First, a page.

Year End Bonus

Whether your employer gives out year-end bonuses or you work for yourself and have money left in the business at year-end, you should plan now for what you will do with it. You can pay off debt, put it in savings, or spend it; but if you wait until the money is in hand, chances are you will just spend it. That’s why you need to make a plan now that will force you to make good decisions later.

So what to do? You think you’re going to have a chunk of change burning a hole in your pocket come December, and there is a whole litany of things you need/want. Like any other financial decision in your life—prioritize and execute. Decide what your financial priorities are, and then execute a plan to move the needle with those priorities.

At the top of that list should be consumer debt—get rid of that credit card balance. Now, I’m talking about pre-existing debt. Don’t create a problem so that you can hopefully solve it with your year-end bonus. If you assume you are getting a bonus, it is not an excuse to rack up a credit card bill on Christmas shopping that you assume you’ll be able to pay off.

Past that, all other debt—car note, student loans, mortgage—comes into play. You should already have a plan in place to take care of these balances. But anything extra from a bonus will speed up that process and save you money along the way. And you should also save at least part of it, if for no other reason than to reinforce the tough habit of saving.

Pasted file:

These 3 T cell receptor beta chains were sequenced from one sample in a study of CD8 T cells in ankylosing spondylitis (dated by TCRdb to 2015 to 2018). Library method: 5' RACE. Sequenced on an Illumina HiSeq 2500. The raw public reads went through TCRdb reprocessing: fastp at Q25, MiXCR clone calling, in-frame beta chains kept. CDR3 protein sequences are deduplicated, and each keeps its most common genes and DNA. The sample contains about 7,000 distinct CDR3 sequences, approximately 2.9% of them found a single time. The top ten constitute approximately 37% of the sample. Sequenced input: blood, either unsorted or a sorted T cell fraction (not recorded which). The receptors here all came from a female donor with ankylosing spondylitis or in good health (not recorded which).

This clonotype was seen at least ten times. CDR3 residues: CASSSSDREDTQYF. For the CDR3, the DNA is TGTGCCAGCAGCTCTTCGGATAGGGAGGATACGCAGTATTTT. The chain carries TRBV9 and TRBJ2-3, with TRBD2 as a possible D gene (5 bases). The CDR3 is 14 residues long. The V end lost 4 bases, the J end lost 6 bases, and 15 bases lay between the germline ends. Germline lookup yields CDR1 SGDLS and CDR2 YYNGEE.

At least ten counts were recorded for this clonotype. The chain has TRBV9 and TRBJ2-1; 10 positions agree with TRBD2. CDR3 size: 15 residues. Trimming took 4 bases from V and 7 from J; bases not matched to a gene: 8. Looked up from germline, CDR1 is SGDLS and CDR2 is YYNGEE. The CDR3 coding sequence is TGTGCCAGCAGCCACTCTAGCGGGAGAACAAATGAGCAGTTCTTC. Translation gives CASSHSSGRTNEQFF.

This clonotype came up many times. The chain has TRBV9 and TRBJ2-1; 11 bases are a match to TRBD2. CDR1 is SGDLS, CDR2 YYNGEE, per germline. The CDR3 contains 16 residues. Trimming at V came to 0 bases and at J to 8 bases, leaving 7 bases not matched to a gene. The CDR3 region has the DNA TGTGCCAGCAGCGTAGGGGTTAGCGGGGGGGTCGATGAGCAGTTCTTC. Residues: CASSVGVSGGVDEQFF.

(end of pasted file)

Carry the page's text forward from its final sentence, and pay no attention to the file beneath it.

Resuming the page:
There is a reason this habit is so difficult. In fact, Prudential did a study and has dubbed it the “longevity disconnect bias,” which is the idea that the reward for saving—enjoying a lifetime of wealth accumulation—seems so far away that it’s almost like giving your money to a stranger. Their study that found 56% of adults views their “future selves” in this way, but don’t buy into this bias.

Finally, you should enjoy the money. If you have taken care of some basic financial priorities like debt and saving, then you should absolutely spend some money on yourself guilt-free. That’s the beauty of having a plan—if you have taken care of the priorities, you are free to use the remainder however you want.


Josh Norris is an Investment Advisory Representative of LeFleur Financial. Josh can be reached at